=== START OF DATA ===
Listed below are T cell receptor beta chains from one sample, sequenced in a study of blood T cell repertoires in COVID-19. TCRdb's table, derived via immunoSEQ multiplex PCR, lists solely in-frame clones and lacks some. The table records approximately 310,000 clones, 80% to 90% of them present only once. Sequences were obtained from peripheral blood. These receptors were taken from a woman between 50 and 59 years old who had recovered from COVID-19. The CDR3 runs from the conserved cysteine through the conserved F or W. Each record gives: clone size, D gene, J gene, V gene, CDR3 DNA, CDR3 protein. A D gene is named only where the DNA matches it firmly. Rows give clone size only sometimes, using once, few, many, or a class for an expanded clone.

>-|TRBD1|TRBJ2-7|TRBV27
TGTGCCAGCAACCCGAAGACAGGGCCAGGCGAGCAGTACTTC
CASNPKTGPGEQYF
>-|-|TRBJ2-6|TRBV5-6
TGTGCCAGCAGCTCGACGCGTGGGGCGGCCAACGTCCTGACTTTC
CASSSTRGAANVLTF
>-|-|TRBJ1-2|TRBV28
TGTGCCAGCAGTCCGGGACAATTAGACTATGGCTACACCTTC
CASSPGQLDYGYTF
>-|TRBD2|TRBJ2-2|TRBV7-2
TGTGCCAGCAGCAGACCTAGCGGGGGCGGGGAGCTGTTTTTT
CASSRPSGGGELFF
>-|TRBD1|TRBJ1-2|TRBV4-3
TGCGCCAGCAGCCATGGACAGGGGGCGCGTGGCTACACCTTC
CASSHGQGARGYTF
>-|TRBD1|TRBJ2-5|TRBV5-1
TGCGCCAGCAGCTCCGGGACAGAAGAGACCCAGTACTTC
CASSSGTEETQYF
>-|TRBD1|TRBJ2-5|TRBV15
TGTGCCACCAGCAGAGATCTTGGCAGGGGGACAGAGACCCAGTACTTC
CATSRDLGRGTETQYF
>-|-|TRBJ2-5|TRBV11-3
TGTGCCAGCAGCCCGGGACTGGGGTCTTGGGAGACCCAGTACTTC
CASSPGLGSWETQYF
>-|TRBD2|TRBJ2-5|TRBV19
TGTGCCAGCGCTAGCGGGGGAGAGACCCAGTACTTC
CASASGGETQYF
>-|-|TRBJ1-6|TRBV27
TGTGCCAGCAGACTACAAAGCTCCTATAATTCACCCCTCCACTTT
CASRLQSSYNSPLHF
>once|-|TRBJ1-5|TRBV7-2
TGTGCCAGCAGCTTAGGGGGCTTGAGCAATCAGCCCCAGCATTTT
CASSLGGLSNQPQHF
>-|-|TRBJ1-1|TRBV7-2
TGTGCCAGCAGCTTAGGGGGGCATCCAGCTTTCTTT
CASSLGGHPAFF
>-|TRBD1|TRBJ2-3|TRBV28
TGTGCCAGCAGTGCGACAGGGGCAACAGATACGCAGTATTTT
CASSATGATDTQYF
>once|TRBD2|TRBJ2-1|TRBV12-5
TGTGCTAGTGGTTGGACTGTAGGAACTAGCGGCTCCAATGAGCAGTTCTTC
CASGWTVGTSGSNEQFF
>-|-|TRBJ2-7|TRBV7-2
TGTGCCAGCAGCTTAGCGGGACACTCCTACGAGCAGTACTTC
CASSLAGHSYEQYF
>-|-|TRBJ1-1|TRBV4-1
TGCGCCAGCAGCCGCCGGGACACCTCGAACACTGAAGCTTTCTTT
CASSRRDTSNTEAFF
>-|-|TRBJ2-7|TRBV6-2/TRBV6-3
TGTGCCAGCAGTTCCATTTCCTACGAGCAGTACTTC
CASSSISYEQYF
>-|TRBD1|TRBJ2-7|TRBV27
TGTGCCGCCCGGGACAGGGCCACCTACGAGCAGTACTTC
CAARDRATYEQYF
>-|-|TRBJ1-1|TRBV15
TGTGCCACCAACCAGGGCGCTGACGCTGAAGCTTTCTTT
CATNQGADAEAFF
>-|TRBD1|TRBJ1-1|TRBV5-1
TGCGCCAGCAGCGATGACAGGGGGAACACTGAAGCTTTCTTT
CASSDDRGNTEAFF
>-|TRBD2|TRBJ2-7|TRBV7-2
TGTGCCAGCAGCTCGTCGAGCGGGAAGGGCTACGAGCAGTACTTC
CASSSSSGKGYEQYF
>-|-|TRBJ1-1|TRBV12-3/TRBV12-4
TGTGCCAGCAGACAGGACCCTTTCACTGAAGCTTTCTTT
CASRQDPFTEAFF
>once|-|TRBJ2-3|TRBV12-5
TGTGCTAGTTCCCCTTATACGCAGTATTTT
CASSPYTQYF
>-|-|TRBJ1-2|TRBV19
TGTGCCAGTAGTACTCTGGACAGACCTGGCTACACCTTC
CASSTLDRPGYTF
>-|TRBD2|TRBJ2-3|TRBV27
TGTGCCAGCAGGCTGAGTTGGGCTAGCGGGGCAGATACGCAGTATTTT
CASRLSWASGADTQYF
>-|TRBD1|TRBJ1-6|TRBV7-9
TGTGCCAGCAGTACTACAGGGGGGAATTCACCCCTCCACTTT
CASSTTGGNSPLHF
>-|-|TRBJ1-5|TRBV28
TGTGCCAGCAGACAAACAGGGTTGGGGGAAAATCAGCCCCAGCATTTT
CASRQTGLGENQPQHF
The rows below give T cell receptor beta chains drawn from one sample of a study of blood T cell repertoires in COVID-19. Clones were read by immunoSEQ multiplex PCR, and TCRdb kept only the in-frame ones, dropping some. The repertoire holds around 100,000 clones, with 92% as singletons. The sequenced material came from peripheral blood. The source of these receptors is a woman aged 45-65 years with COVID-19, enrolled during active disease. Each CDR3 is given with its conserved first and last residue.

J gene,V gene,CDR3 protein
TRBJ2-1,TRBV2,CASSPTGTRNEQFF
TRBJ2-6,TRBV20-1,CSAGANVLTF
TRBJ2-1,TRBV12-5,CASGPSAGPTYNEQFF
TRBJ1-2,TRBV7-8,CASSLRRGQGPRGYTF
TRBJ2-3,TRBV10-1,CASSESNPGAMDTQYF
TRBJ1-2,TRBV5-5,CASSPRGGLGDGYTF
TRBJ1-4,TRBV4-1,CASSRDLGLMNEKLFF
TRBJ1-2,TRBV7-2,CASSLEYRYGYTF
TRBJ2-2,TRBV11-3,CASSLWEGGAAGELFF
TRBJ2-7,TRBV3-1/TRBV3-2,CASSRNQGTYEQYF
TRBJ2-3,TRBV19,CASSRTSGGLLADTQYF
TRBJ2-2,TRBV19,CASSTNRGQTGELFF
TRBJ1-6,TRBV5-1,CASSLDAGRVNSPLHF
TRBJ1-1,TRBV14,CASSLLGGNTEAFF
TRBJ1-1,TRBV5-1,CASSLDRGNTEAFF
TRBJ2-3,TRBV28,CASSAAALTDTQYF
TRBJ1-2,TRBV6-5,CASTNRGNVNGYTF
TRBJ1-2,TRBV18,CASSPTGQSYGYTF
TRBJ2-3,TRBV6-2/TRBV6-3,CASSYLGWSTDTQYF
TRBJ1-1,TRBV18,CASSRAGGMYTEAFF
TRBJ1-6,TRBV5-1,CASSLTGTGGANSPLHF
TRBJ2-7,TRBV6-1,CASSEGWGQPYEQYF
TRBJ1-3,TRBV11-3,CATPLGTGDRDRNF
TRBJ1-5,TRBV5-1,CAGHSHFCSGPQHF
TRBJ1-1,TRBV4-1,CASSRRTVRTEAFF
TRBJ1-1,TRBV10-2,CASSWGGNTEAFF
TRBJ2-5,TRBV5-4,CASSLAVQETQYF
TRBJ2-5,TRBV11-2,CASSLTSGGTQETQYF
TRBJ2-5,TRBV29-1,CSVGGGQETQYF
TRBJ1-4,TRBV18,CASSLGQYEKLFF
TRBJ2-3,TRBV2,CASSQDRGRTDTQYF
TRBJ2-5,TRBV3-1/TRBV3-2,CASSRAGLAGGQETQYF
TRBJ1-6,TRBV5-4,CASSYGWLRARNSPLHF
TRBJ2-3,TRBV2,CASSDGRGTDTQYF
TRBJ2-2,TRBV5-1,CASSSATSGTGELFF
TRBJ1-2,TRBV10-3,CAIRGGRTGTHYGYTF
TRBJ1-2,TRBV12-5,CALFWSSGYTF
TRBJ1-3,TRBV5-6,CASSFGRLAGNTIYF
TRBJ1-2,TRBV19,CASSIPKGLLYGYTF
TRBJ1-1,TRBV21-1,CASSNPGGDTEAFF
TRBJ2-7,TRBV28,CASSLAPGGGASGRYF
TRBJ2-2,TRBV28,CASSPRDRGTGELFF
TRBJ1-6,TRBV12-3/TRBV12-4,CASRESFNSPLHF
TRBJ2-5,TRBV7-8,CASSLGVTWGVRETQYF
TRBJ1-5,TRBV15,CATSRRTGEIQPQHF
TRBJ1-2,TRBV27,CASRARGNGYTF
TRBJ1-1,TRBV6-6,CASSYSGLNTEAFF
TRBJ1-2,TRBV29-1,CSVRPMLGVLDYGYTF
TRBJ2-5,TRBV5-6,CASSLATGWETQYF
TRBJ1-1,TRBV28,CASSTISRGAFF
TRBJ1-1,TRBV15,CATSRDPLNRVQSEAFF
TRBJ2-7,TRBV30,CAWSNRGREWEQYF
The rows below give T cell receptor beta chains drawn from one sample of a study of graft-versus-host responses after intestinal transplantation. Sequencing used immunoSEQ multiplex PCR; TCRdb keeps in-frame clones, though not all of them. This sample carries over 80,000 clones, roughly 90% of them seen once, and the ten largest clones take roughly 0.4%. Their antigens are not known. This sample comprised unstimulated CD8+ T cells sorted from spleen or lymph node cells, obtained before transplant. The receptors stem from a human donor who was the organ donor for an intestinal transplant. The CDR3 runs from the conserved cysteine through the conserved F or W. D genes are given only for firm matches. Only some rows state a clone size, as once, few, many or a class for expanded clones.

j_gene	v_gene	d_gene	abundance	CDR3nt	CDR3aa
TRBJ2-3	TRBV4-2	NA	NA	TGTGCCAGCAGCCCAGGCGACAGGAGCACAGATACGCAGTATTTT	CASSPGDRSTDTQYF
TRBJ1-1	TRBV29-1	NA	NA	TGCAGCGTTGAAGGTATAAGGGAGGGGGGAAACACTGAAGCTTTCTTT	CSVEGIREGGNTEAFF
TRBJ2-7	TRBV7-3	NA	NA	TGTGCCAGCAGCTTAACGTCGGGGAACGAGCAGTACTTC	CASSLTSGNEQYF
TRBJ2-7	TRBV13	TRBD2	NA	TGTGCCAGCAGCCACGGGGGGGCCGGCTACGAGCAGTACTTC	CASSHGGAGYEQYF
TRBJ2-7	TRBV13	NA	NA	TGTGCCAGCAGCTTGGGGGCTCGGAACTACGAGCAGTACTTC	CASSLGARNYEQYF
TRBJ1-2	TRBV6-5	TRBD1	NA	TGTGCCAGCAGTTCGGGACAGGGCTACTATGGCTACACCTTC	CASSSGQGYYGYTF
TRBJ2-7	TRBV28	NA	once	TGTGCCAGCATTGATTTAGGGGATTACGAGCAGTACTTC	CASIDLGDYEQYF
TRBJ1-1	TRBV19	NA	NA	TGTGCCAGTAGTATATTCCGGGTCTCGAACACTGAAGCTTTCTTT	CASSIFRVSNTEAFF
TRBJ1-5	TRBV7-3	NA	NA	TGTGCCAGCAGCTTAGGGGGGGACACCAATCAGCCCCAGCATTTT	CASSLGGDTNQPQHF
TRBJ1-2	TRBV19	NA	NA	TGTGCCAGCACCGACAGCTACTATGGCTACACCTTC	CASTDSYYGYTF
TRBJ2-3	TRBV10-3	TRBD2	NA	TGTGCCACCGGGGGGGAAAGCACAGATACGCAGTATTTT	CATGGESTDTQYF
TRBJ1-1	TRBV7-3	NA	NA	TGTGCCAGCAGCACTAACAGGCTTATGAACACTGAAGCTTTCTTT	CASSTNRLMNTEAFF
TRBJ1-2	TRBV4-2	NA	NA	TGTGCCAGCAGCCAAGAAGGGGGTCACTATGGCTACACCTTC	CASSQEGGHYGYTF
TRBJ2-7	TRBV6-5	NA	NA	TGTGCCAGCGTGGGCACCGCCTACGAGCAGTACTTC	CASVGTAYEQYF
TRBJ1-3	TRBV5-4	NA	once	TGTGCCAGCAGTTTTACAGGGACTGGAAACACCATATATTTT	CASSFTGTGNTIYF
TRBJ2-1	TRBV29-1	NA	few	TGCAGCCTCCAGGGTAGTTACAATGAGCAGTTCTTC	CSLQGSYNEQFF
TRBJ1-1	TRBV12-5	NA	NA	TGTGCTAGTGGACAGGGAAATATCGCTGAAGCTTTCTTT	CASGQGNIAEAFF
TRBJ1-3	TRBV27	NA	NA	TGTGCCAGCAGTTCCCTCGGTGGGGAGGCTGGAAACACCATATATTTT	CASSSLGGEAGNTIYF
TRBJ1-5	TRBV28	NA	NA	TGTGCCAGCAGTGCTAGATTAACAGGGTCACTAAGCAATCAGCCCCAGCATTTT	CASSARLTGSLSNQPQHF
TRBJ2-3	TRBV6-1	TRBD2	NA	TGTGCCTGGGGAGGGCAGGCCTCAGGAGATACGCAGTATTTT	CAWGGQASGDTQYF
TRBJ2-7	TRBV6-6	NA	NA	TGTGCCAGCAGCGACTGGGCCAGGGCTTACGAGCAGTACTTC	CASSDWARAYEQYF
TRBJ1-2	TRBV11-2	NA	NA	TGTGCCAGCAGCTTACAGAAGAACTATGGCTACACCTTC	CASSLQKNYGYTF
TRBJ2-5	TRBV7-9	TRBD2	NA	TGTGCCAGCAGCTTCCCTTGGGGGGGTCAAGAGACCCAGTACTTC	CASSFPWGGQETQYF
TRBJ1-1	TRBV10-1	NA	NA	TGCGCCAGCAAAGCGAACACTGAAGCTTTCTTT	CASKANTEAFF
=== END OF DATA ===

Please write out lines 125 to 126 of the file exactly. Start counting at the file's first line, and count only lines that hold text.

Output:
TRBJ2-7,TRBV28,CASSLAPGGGASGRYF
TRBJ2-2,TRBV28,CASSPRDRGTGELFF